Defense lawyers for Brother Number Two Nuon Chea and former Foreign Minister Ieng Sary have asked the Khmer Rouge tribunal itself to investigate longstanding kickback allegations, claiming the court’s integrity and fairness may be at stake.
In a request lodged last week, lawyers for Nuon Chea asked tribunal Co-Investigating Judges You Bunleng and Marcel Lemonde to obtain the confidential findings of a UN review of kickback allegations performed last year, according to a summary of a motion posted Saturday to the Ieng Sary team’s independent website. That UN review reportedly called for a full investigation into the kickback
In the summary, Ieng Sary’s lawyers, Michael Karnavas and Ang Udom, said they fully supported the Nuon Chea team’s request, which they were adopting in their own request for judicial investigators to obtain the review.
“The corruption allegations suggest that all personnel within the Office of Administration—and possibly beyond—may be professionally compromised,” Karnavas and Ang Udom wrote. “If staff members entrusted with sensitive tasks are willing to engage in graft, then those individuals may be equally willing to follow improper instructions.”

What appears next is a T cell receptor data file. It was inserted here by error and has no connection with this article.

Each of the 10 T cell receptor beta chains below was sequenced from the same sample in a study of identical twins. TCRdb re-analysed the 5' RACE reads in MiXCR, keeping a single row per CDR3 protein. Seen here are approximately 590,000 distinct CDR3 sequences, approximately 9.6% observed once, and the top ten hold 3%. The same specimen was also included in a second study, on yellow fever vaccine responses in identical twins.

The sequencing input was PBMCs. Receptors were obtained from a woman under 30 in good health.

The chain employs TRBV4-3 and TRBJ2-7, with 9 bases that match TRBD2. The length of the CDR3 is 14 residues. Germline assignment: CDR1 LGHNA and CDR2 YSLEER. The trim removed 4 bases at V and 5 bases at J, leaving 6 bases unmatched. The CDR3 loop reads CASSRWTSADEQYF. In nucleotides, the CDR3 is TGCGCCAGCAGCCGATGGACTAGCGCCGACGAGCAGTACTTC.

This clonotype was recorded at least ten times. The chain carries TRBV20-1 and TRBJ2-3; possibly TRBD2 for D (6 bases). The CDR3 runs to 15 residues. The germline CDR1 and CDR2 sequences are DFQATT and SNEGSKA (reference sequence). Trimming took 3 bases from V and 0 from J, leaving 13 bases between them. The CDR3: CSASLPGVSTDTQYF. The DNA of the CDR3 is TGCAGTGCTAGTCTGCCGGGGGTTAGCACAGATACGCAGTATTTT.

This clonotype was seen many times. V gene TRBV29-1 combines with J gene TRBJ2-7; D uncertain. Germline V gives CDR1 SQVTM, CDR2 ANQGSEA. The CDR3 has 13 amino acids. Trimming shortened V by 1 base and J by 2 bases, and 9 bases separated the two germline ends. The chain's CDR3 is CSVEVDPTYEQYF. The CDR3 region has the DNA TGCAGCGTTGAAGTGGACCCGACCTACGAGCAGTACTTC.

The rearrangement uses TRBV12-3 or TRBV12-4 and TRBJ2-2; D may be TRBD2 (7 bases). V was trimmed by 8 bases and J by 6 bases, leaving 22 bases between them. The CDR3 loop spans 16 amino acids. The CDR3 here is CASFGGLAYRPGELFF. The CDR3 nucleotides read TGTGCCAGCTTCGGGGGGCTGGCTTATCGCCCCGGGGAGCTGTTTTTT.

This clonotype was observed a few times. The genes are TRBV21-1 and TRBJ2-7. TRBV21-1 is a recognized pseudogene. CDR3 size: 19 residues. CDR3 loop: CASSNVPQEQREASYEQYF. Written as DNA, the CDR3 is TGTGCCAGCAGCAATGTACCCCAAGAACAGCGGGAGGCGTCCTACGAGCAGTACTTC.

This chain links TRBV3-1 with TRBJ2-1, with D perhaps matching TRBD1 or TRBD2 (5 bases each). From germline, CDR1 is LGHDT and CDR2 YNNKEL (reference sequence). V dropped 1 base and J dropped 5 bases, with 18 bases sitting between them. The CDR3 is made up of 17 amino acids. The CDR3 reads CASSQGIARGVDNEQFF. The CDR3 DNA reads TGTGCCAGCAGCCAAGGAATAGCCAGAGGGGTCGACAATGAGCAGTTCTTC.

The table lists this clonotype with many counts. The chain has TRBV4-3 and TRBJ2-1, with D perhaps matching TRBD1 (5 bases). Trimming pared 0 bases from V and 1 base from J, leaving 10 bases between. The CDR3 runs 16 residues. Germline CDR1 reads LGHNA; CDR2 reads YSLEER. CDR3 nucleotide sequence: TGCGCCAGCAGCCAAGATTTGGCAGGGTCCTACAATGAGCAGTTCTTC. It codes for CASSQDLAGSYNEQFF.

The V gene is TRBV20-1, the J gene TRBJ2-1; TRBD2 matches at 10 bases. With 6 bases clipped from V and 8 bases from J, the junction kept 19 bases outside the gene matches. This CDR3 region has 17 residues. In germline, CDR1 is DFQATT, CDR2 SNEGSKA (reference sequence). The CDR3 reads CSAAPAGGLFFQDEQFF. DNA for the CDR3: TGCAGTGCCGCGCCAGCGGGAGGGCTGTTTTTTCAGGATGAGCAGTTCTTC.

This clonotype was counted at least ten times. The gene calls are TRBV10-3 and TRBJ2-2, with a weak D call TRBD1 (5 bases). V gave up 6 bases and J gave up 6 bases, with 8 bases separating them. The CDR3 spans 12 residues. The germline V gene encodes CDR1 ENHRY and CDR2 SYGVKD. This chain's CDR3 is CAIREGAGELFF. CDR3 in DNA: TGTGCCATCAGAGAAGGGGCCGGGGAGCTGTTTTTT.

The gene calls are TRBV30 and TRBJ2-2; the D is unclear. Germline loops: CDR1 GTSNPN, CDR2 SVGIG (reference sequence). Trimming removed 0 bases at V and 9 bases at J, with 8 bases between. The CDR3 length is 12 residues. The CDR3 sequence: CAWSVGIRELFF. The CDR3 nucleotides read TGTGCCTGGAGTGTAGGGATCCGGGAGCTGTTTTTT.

Nuon Chea’s foreign lawyers, Victor Koppe, Michiel Pestman and legal consultant Andrew Ianuzzi, have since September unsuccessfully asked both the government and the UN for the results of the findings.
You Bunleng was among the Cambodian judges who in January threatened legal action after the Nuon Chea team opened a preliminary investigation at the Phnom Penh Municipal Court seeking both an investigation of the kickback allegations and the results of the UN review.
Responding to the review findings in September, the government asserted legal jurisdiction over any misconduct by Cambodian staff and said appropriate action would be taken if the UN gave Cambodian authorities original complaints, which were kept secret to protect the identities of the complainants.
Ianuzzi confirmed Sunday that the summary accurately portrayed the Nuon Chea team’s request and said the court was capable of investigating itself.
“In this case, it’s particularly appropriate because we’ve exhausted all the options. Somebody’s got to be willing to give us the relief we’re asking for,” he said.